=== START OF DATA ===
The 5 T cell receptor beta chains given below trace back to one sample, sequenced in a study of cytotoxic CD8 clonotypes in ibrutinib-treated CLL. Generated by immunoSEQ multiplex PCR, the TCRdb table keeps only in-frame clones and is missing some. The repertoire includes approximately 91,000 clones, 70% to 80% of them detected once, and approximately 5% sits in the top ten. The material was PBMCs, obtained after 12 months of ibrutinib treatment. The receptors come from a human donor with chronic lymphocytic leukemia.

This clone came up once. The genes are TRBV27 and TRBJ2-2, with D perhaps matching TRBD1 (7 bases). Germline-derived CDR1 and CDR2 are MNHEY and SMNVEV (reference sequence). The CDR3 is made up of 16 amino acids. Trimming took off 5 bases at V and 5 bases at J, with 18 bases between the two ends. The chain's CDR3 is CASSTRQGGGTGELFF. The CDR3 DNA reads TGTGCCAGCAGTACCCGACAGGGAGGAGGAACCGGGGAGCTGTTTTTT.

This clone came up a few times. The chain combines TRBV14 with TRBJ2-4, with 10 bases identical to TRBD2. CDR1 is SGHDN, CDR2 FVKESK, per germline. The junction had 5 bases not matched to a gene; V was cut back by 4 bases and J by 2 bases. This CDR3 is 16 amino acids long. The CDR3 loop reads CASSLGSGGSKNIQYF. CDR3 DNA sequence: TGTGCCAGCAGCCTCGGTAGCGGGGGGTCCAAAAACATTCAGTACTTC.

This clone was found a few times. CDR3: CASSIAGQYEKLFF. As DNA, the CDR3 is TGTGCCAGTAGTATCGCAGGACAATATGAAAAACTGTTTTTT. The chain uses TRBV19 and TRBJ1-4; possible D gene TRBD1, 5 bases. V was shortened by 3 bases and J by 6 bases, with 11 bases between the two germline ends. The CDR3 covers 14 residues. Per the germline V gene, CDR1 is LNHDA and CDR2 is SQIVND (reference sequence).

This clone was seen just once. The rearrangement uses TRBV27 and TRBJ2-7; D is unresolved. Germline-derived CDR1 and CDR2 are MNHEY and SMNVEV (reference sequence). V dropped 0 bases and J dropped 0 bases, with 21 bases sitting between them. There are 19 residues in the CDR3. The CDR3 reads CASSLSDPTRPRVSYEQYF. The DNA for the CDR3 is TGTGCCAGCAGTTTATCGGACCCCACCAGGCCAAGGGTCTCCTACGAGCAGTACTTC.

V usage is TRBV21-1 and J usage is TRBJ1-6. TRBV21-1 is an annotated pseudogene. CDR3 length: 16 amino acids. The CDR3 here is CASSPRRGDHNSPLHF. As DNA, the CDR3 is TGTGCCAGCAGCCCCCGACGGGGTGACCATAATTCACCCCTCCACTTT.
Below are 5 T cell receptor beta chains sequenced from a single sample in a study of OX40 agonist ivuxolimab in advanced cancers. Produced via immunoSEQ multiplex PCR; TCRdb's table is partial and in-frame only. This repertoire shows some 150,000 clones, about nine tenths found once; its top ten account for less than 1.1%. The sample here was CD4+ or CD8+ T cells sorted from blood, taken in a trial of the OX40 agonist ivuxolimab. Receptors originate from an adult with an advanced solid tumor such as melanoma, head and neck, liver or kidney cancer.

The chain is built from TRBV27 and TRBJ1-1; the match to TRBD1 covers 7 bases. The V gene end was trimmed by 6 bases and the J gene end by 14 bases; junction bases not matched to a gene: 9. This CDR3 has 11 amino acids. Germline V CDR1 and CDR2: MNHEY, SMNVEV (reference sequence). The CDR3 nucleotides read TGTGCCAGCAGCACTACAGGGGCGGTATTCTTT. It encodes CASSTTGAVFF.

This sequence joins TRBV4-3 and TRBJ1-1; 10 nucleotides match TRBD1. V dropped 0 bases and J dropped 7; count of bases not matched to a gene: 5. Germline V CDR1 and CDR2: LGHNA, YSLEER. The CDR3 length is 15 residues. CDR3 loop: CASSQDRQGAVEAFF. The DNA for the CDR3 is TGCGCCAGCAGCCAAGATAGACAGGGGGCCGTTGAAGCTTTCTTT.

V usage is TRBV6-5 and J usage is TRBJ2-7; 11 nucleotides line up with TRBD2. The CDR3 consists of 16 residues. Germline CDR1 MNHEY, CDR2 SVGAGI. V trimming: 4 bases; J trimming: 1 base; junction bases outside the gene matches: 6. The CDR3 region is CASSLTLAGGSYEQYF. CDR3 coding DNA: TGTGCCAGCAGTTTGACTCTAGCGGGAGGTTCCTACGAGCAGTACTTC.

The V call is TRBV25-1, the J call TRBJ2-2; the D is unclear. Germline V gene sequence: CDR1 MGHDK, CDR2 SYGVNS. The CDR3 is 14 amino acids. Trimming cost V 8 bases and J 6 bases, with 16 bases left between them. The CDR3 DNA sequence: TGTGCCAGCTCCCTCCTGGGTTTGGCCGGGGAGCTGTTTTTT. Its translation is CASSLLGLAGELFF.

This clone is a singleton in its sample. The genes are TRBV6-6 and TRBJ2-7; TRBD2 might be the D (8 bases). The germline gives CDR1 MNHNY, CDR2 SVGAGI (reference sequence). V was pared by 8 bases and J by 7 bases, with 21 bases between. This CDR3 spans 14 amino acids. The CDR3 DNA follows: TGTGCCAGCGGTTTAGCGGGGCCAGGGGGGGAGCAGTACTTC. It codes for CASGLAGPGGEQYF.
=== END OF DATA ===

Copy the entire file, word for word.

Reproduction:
The 5 T cell receptor beta chains given below trace back to one sample, sequenced in a study of cytotoxic CD8 clonotypes in ibrutinib-treated CLL. Generated by immunoSEQ multiplex PCR, the TCRdb table keeps only in-frame clones and is missing some. The repertoire includes approximately 91,000 clones, 70% to 80% of them detected once, and approximately 5% sits in the top ten. The material was PBMCs, obtained after 12 months of ibrutinib treatment. The receptors come from a human donor with chronic lymphocytic leukemia.

This clone came up once. The genes are TRBV27 and TRBJ2-2, with D perhaps matching TRBD1 (7 bases). Germline-derived CDR1 and CDR2 are MNHEY and SMNVEV (reference sequence). The CDR3 is made up of 16 amino acids. Trimming took off 5 bases at V and 5 bases at J, with 18 bases between the two ends. The chain's CDR3 is CASSTRQGGGTGELFF. The CDR3 DNA reads TGTGCCAGCAGTACCCGACAGGGAGGAGGAACCGGGGAGCTGTTTTTT.

This clone came up a few times. The chain combines TRBV14 with TRBJ2-4, with 10 bases identical to TRBD2. CDR1 is SGHDN, CDR2 FVKESK, per germline. The junction had 5 bases not matched to a gene; V was cut back by 4 bases and J by 2 bases. This CDR3 is 16 amino acids long. The CDR3 loop reads CASSLGSGGSKNIQYF. CDR3 DNA sequence: TGTGCCAGCAGCCTCGGTAGCGGGGGGTCCAAAAACATTCAGTACTTC.

This clone was found a few times. CDR3: CASSIAGQYEKLFF. As DNA, the CDR3 is TGTGCCAGTAGTATCGCAGGACAATATGAAAAACTGTTTTTT. The chain uses TRBV19 and TRBJ1-4; possible D gene TRBD1, 5 bases. V was shortened by 3 bases and J by 6 bases, with 11 bases between the two germline ends. The CDR3 covers 14 residues. Per the germline V gene, CDR1 is LNHDA and CDR2 is SQIVND (reference sequence).

This clone was seen just once. The rearrangement uses TRBV27 and TRBJ2-7; D is unresolved. Germline-derived CDR1 and CDR2 are MNHEY and SMNVEV (reference sequence). V dropped 0 bases and J dropped 0 bases, with 21 bases sitting between them. There are 19 residues in the CDR3. The CDR3 reads CASSLSDPTRPRVSYEQYF. The DNA for the CDR3 is TGTGCCAGCAGTTTATCGGACCCCACCAGGCCAAGGGTCTCCTACGAGCAGTACTTC.

V usage is TRBV21-1 and J usage is TRBJ1-6. TRBV21-1 is an annotated pseudogene. CDR3 length: 16 amino acids. The CDR3 here is CASSPRRGDHNSPLHF. As DNA, the CDR3 is TGTGCCAGCAGCCCCCGACGGGGTGACCATAATTCACCCCTCCACTTT.
Below are 5 T cell receptor beta chains sequenced from a single sample in a study of OX40 agonist ivuxolimab in advanced cancers. Produced via immunoSEQ multiplex PCR; TCRdb's table is partial and in-frame only. This repertoire shows some 150,000 clones, about nine tenths found once; its top ten account for less than 1.1%. The sample here was CD4+ or CD8+ T cells sorted from blood, taken in a trial of the OX40 agonist ivuxolimab. Receptors originate from an adult with an advanced solid tumor such as melanoma, head and neck, liver or kidney cancer.

The chain is built from TRBV27 and TRBJ1-1; the match to TRBD1 covers 7 bases. The V gene end was trimmed by 6 bases and the J gene end by 14 bases; junction bases not matched to a gene: 9. This CDR3 has 11 amino acids. Germline V CDR1 and CDR2: MNHEY, SMNVEV (reference sequence). The CDR3 nucleotides read TGTGCCAGCAGCACTACAGGGGCGGTATTCTTT. It encodes CASSTTGAVFF.

This sequence joins TRBV4-3 and TRBJ1-1; 10 nucleotides match TRBD1. V dropped 0 bases and J dropped 7; count of bases not matched to a gene: 5. Germline V CDR1 and CDR2: LGHNA, YSLEER. The CDR3 length is 15 residues. CDR3 loop: CASSQDRQGAVEAFF. The DNA for the CDR3 is TGCGCCAGCAGCCAAGATAGACAGGGGGCCGTTGAAGCTTTCTTT.

V usage is TRBV6-5 and J usage is TRBJ2-7; 11 nucleotides line up with TRBD2. The CDR3 consists of 16 residues. Germline CDR1 MNHEY, CDR2 SVGAGI. V trimming: 4 bases; J trimming: 1 base; junction bases outside the gene matches: 6. The CDR3 region is CASSLTLAGGSYEQYF. CDR3 coding DNA: TGTGCCAGCAGTTTGACTCTAGCGGGAGGTTCCTACGAGCAGTACTTC.

The V call is TRBV25-1, the J call TRBJ2-2; the D is unclear. Germline V gene sequence: CDR1 MGHDK, CDR2 SYGVNS. The CDR3 is 14 amino acids. Trimming cost V 8 bases and J 6 bases, with 16 bases left between them. The CDR3 DNA sequence: TGTGCCAGCTCCCTCCTGGGTTTGGCCGGGGAGCTGTTTTTT. Its translation is CASSLLGLAGELFF.

This clone is a singleton in its sample. The genes are TRBV6-6 and TRBJ2-7; TRBD2 might be the D (8 bases). The germline gives CDR1 MNHNY, CDR2 SVGAGI (reference sequence). V was pared by 8 bases and J by 7 bases, with 21 bases between. This CDR3 spans 14 amino acids. The CDR3 DNA follows: TGTGCCAGCGGTTTAGCGGGGCCAGGGGGGGAGCAGTACTTC. It codes for CASGLAGPGGEQYF.